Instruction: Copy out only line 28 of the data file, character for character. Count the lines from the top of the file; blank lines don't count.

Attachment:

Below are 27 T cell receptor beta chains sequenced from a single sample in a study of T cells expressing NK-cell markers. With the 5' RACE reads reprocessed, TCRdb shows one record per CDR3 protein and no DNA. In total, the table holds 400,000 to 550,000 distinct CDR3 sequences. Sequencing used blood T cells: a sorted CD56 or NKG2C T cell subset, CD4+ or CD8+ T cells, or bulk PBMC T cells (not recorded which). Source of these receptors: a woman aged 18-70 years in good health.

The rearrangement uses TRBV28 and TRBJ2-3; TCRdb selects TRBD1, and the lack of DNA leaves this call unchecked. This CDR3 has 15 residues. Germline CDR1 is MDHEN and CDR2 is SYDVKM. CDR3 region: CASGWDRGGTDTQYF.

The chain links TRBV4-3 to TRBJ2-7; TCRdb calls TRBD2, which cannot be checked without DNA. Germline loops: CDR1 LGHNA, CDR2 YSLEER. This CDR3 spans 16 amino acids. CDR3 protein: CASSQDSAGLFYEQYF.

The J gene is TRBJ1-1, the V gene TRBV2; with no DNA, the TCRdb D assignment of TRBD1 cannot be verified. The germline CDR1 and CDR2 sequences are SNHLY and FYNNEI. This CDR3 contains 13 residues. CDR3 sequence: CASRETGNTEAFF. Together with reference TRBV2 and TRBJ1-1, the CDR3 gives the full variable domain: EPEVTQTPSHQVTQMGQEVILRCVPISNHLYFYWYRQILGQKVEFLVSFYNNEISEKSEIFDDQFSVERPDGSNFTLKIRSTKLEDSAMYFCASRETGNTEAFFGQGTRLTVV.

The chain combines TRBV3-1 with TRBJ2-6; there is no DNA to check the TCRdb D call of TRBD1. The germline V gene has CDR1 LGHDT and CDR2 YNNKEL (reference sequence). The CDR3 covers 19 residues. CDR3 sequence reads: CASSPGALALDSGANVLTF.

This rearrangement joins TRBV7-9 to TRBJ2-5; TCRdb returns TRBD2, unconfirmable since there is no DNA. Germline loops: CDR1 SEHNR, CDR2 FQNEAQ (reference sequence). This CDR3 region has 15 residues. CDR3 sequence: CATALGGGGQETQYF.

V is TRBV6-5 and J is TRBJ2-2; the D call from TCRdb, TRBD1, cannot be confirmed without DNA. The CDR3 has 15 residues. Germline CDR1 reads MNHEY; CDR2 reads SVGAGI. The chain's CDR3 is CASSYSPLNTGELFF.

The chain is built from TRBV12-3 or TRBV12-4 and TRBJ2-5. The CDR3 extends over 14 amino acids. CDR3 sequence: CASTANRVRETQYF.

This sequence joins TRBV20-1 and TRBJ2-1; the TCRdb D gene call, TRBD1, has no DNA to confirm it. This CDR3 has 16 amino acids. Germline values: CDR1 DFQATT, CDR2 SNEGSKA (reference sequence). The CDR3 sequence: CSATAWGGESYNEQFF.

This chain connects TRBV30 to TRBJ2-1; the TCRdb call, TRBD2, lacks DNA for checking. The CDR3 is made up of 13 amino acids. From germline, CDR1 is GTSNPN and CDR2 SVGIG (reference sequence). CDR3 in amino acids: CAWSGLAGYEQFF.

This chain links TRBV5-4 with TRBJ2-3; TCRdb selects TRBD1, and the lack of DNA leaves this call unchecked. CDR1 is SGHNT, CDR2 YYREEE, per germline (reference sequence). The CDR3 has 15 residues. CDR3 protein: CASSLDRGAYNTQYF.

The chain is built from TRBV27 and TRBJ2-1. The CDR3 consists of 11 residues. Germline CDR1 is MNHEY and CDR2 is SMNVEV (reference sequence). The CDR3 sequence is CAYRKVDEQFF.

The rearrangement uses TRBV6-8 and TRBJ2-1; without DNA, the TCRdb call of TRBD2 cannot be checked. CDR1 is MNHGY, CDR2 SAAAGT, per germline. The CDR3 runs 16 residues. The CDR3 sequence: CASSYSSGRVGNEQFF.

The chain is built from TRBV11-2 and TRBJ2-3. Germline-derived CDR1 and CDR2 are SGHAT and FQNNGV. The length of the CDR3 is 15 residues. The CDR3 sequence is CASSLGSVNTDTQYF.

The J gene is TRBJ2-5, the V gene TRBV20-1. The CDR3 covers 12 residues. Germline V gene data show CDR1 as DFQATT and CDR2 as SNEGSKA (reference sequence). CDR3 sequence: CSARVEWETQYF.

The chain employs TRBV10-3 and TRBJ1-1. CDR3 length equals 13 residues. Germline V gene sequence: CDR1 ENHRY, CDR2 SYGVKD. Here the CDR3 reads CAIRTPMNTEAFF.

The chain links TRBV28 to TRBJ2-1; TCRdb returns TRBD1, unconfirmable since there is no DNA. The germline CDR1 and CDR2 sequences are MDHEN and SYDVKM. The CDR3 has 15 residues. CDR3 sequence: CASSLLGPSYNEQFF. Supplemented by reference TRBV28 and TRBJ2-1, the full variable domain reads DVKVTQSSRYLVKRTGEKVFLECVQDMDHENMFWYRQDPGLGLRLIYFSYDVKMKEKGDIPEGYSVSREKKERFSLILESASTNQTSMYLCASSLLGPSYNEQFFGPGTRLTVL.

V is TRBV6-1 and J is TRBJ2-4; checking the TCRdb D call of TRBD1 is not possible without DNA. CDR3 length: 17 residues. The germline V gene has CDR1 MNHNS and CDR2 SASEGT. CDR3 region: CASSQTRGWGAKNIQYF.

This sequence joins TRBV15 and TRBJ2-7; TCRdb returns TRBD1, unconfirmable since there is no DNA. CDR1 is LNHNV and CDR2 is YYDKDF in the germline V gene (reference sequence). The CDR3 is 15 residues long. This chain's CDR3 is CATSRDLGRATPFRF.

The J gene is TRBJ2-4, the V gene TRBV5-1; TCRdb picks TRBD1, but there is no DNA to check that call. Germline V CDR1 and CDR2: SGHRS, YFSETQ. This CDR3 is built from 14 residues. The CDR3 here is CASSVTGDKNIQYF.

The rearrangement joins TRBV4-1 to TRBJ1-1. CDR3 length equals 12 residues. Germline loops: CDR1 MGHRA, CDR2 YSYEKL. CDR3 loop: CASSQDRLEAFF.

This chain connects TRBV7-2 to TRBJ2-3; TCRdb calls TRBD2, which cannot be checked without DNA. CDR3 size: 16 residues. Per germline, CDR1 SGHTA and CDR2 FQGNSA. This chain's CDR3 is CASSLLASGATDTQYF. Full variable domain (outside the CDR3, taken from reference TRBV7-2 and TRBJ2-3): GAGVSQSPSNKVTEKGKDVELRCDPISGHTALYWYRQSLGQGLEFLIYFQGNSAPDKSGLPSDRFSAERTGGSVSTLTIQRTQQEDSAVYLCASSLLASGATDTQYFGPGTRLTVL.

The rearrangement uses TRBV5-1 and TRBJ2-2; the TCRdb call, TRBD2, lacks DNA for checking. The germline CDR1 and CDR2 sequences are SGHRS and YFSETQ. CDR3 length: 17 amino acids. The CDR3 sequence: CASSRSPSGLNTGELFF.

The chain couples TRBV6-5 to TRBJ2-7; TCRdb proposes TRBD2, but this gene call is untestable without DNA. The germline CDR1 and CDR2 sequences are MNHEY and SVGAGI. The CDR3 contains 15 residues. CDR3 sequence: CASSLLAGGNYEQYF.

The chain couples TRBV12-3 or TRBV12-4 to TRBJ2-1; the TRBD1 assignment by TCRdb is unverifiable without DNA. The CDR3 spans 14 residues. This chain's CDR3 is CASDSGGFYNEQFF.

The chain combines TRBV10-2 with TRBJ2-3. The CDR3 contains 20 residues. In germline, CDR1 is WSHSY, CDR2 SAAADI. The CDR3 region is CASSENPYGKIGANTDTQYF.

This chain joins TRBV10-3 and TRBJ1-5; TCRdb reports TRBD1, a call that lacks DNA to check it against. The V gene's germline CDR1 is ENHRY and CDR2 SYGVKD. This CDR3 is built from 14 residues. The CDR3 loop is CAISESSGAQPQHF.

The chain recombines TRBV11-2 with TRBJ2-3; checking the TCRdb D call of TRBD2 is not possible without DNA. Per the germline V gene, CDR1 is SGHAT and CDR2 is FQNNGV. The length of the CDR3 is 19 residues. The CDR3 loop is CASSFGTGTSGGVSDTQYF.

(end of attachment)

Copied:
The chain recombines TRBV11-2 with TRBJ2-3; checking the TCRdb D call of TRBD2 is not possible without DNA. Per the germline V gene, CDR1 is SGHAT and CDR2 is FQNNGV. The length of the CDR3 is 19 residues. The CDR3 loop is CASSFGTGTSGGVSDTQYF.